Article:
The only reason one should have to change their password is if it is significantly weak -- "crackable" -- or they enter it manually -- it is visible -- in front of others a significant number of times for them to "record" the strokes. Good password managers, more or less, solve both cases.
a) you care if people are using your network, or you do not simply keep track or whitelist-only of machines that have negotiated with your router
b) you use a short -- "crackable" -- password
c) someone can peer into rooms were they might spy on you entering your WiFi password
d) (c) happens enough that they can make out the whole password
For typical passwords -- desktops, laptops, email, etc -- it makes sense to change passwords (and use a password manager), but only for those things that really matter. Otherwise, there is probably not a lot of undo-able harm that can come of someone having access to your account(s) on <forum du jour>.
The article reminded me of that. If someone attacks my home wifi with network sniffing hardware, sophisticated password guessing tools, hours of planning and execution, etc then, well, the issue escalated beyond anything I could sensibly prepare for.
I realize these computing tools are easy to come by and not terribly hard to use. Ditto body armor, night vision, and combat training. And if someone is inclined to apply them against my pathetic existence, I'm screwed. Planning for such events is pretty pointless, I have other things to do.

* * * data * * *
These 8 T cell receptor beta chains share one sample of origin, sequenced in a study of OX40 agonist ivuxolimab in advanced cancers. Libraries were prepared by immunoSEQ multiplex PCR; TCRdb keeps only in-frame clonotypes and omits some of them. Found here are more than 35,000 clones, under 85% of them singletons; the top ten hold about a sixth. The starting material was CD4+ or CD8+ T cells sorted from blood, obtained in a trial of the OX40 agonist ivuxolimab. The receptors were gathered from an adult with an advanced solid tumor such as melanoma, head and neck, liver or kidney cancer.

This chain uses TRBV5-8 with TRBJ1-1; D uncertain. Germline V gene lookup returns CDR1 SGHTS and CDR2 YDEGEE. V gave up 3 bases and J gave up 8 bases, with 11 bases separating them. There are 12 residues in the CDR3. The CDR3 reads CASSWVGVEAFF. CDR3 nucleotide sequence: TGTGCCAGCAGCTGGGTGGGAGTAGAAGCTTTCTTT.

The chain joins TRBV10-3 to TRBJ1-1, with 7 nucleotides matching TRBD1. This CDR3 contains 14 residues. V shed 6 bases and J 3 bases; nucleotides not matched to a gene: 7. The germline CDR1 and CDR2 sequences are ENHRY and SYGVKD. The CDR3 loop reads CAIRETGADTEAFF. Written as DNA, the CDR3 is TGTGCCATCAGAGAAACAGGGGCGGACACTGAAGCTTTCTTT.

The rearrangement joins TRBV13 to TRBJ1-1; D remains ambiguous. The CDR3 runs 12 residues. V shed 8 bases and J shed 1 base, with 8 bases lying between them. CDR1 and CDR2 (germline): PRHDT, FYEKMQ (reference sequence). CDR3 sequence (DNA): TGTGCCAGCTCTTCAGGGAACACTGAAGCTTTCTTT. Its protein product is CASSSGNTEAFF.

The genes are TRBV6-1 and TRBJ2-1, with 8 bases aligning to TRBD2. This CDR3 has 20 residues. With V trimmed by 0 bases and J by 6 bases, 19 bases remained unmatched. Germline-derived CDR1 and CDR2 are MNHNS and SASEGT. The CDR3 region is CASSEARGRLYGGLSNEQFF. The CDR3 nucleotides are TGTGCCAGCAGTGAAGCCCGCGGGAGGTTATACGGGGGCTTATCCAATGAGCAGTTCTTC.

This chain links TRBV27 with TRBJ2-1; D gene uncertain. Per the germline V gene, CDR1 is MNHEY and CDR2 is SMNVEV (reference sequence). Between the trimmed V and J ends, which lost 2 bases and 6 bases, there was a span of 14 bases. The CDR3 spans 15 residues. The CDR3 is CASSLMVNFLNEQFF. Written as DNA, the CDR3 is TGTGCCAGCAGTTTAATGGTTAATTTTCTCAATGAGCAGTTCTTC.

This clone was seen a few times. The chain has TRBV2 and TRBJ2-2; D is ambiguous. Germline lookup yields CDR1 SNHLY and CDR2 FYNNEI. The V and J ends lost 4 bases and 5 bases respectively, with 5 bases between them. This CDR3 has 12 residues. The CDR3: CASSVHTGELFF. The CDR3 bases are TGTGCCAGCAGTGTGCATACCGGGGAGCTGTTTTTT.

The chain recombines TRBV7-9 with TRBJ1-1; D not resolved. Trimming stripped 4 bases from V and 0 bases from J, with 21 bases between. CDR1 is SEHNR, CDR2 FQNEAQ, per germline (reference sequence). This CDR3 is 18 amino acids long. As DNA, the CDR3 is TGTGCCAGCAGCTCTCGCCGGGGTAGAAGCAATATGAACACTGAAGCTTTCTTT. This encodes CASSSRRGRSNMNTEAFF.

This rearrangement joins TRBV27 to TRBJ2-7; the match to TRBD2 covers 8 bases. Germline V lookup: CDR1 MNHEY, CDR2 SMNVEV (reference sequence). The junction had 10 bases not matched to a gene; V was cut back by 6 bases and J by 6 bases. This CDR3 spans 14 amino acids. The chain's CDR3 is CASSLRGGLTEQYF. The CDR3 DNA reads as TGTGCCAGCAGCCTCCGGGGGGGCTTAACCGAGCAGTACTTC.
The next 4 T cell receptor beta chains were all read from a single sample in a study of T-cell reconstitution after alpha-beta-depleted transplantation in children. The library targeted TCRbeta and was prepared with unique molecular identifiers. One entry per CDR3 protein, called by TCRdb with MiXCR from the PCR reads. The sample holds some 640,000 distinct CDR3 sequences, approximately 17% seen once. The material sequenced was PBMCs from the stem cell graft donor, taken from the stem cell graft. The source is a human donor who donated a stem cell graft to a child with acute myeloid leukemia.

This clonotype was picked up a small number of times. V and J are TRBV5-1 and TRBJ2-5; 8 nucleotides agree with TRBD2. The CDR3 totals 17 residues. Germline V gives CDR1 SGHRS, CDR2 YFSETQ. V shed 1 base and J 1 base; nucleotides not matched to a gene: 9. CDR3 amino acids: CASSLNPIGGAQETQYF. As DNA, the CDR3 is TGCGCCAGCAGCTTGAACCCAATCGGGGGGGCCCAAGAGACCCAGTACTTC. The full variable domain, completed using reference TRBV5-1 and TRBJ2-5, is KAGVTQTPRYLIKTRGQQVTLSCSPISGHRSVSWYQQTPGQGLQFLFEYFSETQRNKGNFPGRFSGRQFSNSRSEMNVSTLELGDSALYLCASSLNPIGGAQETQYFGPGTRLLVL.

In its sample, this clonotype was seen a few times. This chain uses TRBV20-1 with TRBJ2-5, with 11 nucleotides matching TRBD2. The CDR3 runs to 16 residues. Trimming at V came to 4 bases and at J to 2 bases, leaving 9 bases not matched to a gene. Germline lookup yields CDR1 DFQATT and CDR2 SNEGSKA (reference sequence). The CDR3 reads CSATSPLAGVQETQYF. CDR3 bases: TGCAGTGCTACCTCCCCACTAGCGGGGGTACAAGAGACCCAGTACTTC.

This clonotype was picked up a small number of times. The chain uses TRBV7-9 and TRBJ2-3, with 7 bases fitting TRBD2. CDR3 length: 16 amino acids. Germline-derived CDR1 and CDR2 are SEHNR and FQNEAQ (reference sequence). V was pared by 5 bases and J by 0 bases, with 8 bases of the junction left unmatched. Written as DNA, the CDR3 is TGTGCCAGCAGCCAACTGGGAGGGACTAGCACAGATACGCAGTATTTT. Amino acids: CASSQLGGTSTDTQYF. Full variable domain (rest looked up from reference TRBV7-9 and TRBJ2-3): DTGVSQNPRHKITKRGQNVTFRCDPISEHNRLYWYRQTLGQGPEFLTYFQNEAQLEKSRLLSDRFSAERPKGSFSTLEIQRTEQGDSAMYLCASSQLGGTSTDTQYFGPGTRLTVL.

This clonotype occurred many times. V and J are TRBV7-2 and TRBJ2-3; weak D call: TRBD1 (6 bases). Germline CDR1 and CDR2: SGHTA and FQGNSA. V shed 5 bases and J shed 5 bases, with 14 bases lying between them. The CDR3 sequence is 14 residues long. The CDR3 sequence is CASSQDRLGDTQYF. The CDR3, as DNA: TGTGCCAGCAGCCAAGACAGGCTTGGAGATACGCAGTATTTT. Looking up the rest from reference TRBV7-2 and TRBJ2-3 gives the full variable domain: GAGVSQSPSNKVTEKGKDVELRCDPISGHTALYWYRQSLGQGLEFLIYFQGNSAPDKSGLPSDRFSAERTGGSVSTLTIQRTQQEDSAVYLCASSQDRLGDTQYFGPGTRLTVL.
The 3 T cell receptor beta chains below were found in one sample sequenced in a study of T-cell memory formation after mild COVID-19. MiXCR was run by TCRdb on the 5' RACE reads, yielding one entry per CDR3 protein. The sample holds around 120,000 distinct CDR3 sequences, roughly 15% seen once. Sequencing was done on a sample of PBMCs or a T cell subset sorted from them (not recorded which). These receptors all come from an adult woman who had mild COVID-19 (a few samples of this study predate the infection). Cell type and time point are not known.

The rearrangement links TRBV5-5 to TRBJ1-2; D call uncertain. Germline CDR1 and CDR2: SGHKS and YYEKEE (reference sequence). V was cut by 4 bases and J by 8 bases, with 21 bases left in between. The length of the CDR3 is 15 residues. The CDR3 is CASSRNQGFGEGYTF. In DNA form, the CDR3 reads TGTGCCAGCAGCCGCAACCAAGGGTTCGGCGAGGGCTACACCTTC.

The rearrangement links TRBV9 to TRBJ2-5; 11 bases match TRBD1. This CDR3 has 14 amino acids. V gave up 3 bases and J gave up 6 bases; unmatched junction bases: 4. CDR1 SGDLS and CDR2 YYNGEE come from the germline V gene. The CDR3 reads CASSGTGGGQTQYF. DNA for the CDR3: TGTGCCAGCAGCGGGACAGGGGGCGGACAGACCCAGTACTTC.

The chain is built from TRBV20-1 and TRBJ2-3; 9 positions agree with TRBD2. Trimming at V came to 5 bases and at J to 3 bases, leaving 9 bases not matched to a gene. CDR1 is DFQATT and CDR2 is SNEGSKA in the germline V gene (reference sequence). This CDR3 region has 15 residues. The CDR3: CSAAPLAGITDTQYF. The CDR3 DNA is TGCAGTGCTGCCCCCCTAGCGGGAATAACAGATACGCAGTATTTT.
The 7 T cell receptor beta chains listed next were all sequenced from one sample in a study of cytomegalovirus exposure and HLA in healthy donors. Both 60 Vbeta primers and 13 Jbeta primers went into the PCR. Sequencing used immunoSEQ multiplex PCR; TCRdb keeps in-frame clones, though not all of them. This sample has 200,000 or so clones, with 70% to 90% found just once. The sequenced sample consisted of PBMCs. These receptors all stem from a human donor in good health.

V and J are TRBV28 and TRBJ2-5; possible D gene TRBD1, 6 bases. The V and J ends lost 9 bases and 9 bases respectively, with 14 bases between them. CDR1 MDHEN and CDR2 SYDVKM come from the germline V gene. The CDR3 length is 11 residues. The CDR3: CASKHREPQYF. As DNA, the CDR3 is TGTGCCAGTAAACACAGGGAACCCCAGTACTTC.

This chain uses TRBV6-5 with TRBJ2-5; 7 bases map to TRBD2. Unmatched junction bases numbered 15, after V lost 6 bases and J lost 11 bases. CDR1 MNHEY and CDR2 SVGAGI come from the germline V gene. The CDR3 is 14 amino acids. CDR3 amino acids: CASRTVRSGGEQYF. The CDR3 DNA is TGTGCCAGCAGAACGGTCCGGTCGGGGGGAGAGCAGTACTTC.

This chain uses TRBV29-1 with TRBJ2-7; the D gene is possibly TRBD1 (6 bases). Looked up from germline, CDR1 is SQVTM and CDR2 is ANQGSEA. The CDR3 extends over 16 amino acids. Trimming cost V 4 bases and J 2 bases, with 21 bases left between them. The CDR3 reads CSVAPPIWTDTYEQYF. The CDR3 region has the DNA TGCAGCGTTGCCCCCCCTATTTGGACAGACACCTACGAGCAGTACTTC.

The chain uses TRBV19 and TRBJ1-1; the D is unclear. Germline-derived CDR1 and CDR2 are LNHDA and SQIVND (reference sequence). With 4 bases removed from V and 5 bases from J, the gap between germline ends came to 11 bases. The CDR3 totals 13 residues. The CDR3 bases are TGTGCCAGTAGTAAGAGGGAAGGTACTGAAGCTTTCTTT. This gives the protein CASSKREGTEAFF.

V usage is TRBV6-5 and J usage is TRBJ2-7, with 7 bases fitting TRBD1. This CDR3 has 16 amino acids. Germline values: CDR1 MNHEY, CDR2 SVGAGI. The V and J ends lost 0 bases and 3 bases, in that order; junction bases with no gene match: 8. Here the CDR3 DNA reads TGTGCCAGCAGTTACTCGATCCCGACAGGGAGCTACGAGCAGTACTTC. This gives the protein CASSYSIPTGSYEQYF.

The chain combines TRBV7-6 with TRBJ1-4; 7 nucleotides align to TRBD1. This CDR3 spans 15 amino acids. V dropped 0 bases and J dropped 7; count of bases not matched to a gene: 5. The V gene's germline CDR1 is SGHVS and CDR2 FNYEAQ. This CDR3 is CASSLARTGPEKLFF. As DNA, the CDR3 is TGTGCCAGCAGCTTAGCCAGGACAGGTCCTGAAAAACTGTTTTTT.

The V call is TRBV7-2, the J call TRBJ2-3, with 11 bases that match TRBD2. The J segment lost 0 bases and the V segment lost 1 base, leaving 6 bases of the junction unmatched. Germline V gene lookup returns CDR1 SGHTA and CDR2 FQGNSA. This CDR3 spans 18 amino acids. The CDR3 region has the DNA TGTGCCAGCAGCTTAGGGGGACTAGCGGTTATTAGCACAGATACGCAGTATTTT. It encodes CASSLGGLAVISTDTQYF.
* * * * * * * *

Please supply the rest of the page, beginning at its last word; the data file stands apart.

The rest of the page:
Whereas a bored teenage neighbor could attack your wireless network with a very small chance of being detected. Or with a sensitive directional antenna it doesn't even have to be your neighbor if the goal is just to sniff traffic. Plus, the only cost to you in defending against this attack is entering a more complex password on new devices. Stick a note on the fridge or choose a phrase.
These days, I just turn on the MAC address filter that's built in to most wifi base stations. Now, unless I've manually entered your MAC address into my whitelist, my router won't connect you. My wifi shows up as "open" to any machine that passes by, yet it won't connect.
Many (most?) of you know more about security than I do. How secure is the MAC address whitelist approach compared to a password approach?
* WPA2 hasn't been 'cracked'
* Without 'passwording', all your traffic is unencrypted and can be trivially sniffed
* Spoofing one of your whitelisted MAC addresses in order to use your network is easy
1) I would define something as "not cracked" if it is as strong as its password--in other words, there's no way to circumvent it that isn't a general vulnerability (peek through my window, get a keylogger on my machine, etc.) I assume you're telling me that this is the case with WPA2.
2) It sounds as though you are saying that something like WPA2 doesn't just authenticate a login but remains in use as an encryption key for subsequent wireless data interchange between client and base station. If I'm understanding correctly, that's a powerful point.